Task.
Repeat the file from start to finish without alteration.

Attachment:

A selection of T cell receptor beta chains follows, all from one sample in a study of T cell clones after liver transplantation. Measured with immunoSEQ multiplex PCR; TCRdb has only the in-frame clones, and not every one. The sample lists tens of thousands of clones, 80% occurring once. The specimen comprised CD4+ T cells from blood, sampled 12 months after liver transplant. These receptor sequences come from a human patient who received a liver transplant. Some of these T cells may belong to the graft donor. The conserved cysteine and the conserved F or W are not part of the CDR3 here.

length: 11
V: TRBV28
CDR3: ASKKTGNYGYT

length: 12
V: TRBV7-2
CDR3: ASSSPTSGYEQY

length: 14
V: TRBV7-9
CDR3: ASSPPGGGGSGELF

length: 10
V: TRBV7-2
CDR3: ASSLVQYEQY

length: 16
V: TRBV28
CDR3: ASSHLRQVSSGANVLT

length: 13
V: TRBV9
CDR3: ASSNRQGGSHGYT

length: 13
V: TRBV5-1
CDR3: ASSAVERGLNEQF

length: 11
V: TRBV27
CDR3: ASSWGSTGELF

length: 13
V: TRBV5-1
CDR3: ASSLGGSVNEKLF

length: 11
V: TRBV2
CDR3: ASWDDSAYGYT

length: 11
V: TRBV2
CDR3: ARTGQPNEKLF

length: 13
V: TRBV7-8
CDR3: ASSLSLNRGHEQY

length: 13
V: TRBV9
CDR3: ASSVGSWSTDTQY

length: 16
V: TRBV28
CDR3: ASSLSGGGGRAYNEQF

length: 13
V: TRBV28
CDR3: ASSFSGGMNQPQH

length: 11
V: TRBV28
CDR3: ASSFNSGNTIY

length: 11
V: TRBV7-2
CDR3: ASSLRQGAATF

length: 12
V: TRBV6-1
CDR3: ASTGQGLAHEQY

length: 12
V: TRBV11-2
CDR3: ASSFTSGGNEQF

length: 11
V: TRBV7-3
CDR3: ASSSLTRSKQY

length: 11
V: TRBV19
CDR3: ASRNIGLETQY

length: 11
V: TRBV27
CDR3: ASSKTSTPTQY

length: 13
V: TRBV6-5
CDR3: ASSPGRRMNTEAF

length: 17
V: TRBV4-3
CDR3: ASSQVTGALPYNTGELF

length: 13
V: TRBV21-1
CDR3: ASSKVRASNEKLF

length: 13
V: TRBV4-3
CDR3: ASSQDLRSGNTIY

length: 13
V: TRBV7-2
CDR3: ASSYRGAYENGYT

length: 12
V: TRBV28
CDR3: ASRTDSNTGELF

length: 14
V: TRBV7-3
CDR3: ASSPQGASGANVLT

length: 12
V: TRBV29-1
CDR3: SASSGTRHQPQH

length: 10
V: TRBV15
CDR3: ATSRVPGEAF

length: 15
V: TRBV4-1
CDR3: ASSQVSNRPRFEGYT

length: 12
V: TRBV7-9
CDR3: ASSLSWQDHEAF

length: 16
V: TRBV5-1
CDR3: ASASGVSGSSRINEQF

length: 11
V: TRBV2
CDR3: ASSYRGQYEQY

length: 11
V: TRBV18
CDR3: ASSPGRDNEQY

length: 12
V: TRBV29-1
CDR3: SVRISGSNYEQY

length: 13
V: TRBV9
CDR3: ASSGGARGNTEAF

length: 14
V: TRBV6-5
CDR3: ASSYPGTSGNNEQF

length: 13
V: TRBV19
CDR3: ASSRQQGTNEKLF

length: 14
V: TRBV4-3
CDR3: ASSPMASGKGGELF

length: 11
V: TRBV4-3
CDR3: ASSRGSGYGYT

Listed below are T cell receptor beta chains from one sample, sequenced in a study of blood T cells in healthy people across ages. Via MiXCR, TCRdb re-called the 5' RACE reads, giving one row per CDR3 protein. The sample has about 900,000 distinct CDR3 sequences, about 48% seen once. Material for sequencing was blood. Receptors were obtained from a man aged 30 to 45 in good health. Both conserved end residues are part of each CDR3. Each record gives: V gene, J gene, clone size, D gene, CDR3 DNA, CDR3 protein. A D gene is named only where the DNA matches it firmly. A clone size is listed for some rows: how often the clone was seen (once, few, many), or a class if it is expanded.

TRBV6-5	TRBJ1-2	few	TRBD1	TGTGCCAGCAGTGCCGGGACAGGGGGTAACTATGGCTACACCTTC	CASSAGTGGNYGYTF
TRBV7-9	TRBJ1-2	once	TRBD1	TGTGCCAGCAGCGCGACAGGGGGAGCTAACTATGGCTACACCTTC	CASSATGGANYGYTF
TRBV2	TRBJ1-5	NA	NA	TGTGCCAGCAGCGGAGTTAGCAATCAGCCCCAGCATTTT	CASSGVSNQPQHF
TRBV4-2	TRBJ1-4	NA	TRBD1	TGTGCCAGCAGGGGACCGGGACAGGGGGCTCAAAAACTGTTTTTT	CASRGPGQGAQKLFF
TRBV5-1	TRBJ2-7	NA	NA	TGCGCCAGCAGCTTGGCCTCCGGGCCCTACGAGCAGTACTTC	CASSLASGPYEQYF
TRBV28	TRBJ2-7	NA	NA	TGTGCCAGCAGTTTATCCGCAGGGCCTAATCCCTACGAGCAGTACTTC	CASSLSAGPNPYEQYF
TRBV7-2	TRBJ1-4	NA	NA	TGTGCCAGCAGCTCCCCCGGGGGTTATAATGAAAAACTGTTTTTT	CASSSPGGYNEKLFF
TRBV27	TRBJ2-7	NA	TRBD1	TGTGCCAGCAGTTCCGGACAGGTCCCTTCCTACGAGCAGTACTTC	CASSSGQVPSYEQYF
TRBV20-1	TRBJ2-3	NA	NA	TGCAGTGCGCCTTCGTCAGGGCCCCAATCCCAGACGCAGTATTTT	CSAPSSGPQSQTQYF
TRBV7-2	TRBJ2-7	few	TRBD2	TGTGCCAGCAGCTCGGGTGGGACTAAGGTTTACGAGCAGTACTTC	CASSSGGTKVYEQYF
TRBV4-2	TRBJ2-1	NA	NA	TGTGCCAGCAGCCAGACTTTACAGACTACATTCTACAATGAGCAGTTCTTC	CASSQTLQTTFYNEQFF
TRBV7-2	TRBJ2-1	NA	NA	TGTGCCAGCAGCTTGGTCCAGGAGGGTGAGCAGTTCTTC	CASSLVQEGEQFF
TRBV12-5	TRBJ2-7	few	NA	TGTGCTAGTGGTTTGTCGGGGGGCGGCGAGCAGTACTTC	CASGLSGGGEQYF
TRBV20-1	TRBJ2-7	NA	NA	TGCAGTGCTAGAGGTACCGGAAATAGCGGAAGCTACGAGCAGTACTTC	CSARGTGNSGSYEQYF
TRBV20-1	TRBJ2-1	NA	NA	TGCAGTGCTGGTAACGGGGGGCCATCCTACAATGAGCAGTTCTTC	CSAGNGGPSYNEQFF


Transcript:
A selection of T cell receptor beta chains follows, all from one sample in a study of T cell clones after liver transplantation. Measured with immunoSEQ multiplex PCR; TCRdb has only the in-frame clones, and not every one. The sample lists tens of thousands of clones, 80% occurring once. The specimen comprised CD4+ T cells from blood, sampled 12 months after liver transplant. These receptor sequences come from a human patient who received a liver transplant. Some of these T cells may belong to the graft donor. The conserved cysteine and the conserved F or W are not part of the CDR3 here.

length: 11
V: TRBV28
CDR3: ASKKTGNYGYT

length: 12
V: TRBV7-2
CDR3: ASSSPTSGYEQY

length: 14
V: TRBV7-9
CDR3: ASSPPGGGGSGELF

length: 10
V: TRBV7-2
CDR3: ASSLVQYEQY

length: 16
V: TRBV28
CDR3: ASSHLRQVSSGANVLT

length: 13
V: TRBV9
CDR3: ASSNRQGGSHGYT

length: 13
V: TRBV5-1
CDR3: ASSAVERGLNEQF

length: 11
V: TRBV27
CDR3: ASSWGSTGELF

length: 13
V: TRBV5-1
CDR3: ASSLGGSVNEKLF

length: 11
V: TRBV2
CDR3: ASWDDSAYGYT

length: 11
V: TRBV2
CDR3: ARTGQPNEKLF

length: 13
V: TRBV7-8
CDR3: ASSLSLNRGHEQY

length: 13
V: TRBV9
CDR3: ASSVGSWSTDTQY

length: 16
V: TRBV28
CDR3: ASSLSGGGGRAYNEQF

length: 13
V: TRBV28
CDR3: ASSFSGGMNQPQH

length: 11
V: TRBV28
CDR3: ASSFNSGNTIY

length: 11
V: TRBV7-2
CDR3: ASSLRQGAATF

length: 12
V: TRBV6-1
CDR3: ASTGQGLAHEQY

length: 12
V: TRBV11-2
CDR3: ASSFTSGGNEQF

length: 11
V: TRBV7-3
CDR3: ASSSLTRSKQY

length: 11
V: TRBV19
CDR3: ASRNIGLETQY

length: 11
V: TRBV27
CDR3: ASSKTSTPTQY

length: 13
V: TRBV6-5
CDR3: ASSPGRRMNTEAF

length: 17
V: TRBV4-3
CDR3: ASSQVTGALPYNTGELF

length: 13
V: TRBV21-1
CDR3: ASSKVRASNEKLF

length: 13
V: TRBV4-3
CDR3: ASSQDLRSGNTIY

length: 13
V: TRBV7-2
CDR3: ASSYRGAYENGYT

length: 12
V: TRBV28
CDR3: ASRTDSNTGELF

length: 14
V: TRBV7-3
CDR3: ASSPQGASGANVLT

length: 12
V: TRBV29-1
CDR3: SASSGTRHQPQH

length: 10
V: TRBV15
CDR3: ATSRVPGEAF

length: 15
V: TRBV4-1
CDR3: ASSQVSNRPRFEGYT

length: 12
V: TRBV7-9
CDR3: ASSLSWQDHEAF

length: 16
V: TRBV5-1
CDR3: ASASGVSGSSRINEQF

length: 11
V: TRBV2
CDR3: ASSYRGQYEQY

length: 11
V: TRBV18
CDR3: ASSPGRDNEQY

length: 12
V: TRBV29-1
CDR3: SVRISGSNYEQY

length: 13
V: TRBV9
CDR3: ASSGGARGNTEAF

length: 14
V: TRBV6-5
CDR3: ASSYPGTSGNNEQF

length: 13
V: TRBV19
CDR3: ASSRQQGTNEKLF

length: 14
V: TRBV4-3
CDR3: ASSPMASGKGGELF

length: 11
V: TRBV4-3
CDR3: ASSRGSGYGYT

Listed below are T cell receptor beta chains from one sample, sequenced in a study of blood T cells in healthy people across ages. Via MiXCR, TCRdb re-called the 5' RACE reads, giving one row per CDR3 protein. The sample has about 900,000 distinct CDR3 sequences, about 48% seen once. Material for sequencing was blood. Receptors were obtained from a man aged 30 to 45 in good health. Both conserved end residues are part of each CDR3. Each record gives: V gene, J gene, clone size, D gene, CDR3 DNA, CDR3 protein. A D gene is named only where the DNA matches it firmly. A clone size is listed for some rows: how often the clone was seen (once, few, many), or a class if it is expanded.

TRBV6-5	TRBJ1-2	few	TRBD1	TGTGCCAGCAGTGCCGGGACAGGGGGTAACTATGGCTACACCTTC	CASSAGTGGNYGYTF
TRBV7-9	TRBJ1-2	once	TRBD1	TGTGCCAGCAGCGCGACAGGGGGAGCTAACTATGGCTACACCTTC	CASSATGGANYGYTF
TRBV2	TRBJ1-5	NA	NA	TGTGCCAGCAGCGGAGTTAGCAATCAGCCCCAGCATTTT	CASSGVSNQPQHF
TRBV4-2	TRBJ1-4	NA	TRBD1	TGTGCCAGCAGGGGACCGGGACAGGGGGCTCAAAAACTGTTTTTT	CASRGPGQGAQKLFF
TRBV5-1	TRBJ2-7	NA	NA	TGCGCCAGCAGCTTGGCCTCCGGGCCCTACGAGCAGTACTTC	CASSLASGPYEQYF
TRBV28	TRBJ2-7	NA	NA	TGTGCCAGCAGTTTATCCGCAGGGCCTAATCCCTACGAGCAGTACTTC	CASSLSAGPNPYEQYF
TRBV7-2	TRBJ1-4	NA	NA	TGTGCCAGCAGCTCCCCCGGGGGTTATAATGAAAAACTGTTTTTT	CASSSPGGYNEKLFF
TRBV27	TRBJ2-7	NA	TRBD1	TGTGCCAGCAGTTCCGGACAGGTCCCTTCCTACGAGCAGTACTTC	CASSSGQVPSYEQYF
TRBV20-1	TRBJ2-3	NA	NA	TGCAGTGCGCCTTCGTCAGGGCCCCAATCCCAGACGCAGTATTTT	CSAPSSGPQSQTQYF
TRBV7-2	TRBJ2-7	few	TRBD2	TGTGCCAGCAGCTCGGGTGGGACTAAGGTTTACGAGCAGTACTTC	CASSSGGTKVYEQYF
TRBV4-2	TRBJ2-1	NA	NA	TGTGCCAGCAGCCAGACTTTACAGACTACATTCTACAATGAGCAGTTCTTC	CASSQTLQTTFYNEQFF
TRBV7-2	TRBJ2-1	NA	NA	TGTGCCAGCAGCTTGGTCCAGGAGGGTGAGCAGTTCTTC	CASSLVQEGEQFF
TRBV12-5	TRBJ2-7	few	NA	TGTGCTAGTGGTTTGTCGGGGGGCGGCGAGCAGTACTTC	CASGLSGGGEQYF
TRBV20-1	TRBJ2-7	NA	NA	TGCAGTGCTAGAGGTACCGGAAATAGCGGAAGCTACGAGCAGTACTTC	CSARGTGNSGSYEQYF
TRBV20-1	TRBJ2-1	NA	NA	TGCAGTGCTGGTAACGGGGGGCCATCCTACAATGAGCAGTTCTTC	CSAGNGGPSYNEQFF